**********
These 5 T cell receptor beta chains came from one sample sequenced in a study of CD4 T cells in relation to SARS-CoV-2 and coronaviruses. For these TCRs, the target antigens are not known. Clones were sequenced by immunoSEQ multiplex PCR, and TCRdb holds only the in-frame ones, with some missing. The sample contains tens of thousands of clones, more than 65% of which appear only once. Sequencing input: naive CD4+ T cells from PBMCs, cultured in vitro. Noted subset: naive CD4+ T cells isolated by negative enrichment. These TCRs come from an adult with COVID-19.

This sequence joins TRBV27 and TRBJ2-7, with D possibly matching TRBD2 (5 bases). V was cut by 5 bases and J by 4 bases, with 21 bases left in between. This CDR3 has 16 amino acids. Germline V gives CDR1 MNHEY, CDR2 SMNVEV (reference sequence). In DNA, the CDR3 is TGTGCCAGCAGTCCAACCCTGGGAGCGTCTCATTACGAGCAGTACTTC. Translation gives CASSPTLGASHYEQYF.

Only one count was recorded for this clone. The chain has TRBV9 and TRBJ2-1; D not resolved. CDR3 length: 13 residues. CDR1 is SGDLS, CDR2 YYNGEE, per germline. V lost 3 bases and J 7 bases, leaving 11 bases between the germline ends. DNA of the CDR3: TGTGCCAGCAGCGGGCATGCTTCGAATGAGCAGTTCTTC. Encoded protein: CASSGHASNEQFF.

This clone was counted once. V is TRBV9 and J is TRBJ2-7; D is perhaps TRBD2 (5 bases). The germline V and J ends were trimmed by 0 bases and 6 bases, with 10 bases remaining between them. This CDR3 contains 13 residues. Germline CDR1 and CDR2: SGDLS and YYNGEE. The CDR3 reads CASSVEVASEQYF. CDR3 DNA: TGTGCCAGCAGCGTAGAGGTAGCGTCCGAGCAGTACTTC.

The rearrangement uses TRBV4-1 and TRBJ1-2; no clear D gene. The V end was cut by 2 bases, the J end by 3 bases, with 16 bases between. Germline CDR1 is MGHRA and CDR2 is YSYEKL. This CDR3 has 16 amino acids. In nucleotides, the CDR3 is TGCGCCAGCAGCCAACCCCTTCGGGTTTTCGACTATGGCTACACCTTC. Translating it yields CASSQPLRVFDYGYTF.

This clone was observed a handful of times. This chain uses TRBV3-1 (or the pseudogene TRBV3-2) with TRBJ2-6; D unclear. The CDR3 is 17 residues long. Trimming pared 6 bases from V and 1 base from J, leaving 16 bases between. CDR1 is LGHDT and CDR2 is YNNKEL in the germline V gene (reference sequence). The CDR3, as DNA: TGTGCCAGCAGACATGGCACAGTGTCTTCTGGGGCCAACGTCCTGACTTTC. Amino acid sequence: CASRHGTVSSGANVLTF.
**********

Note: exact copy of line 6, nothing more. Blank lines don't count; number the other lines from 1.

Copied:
This clone was observed a handful of times. This chain uses TRBV3-1 (or the pseudogene TRBV3-2) with TRBJ2-6; D unclear. The CDR3 is 17 residues long. Trimming pared 6 bases from V and 1 base from J, leaving 16 bases between. CDR1 is LGHDT and CDR2 is YNNKEL in the germline V gene (reference sequence). The CDR3, as DNA: TGTGCCAGCAGACATGGCACAGTGTCTTCTGGGGCCAACGTCCTGACTTTC. Amino acid sequence: CASRHGTVSSGANVLTF.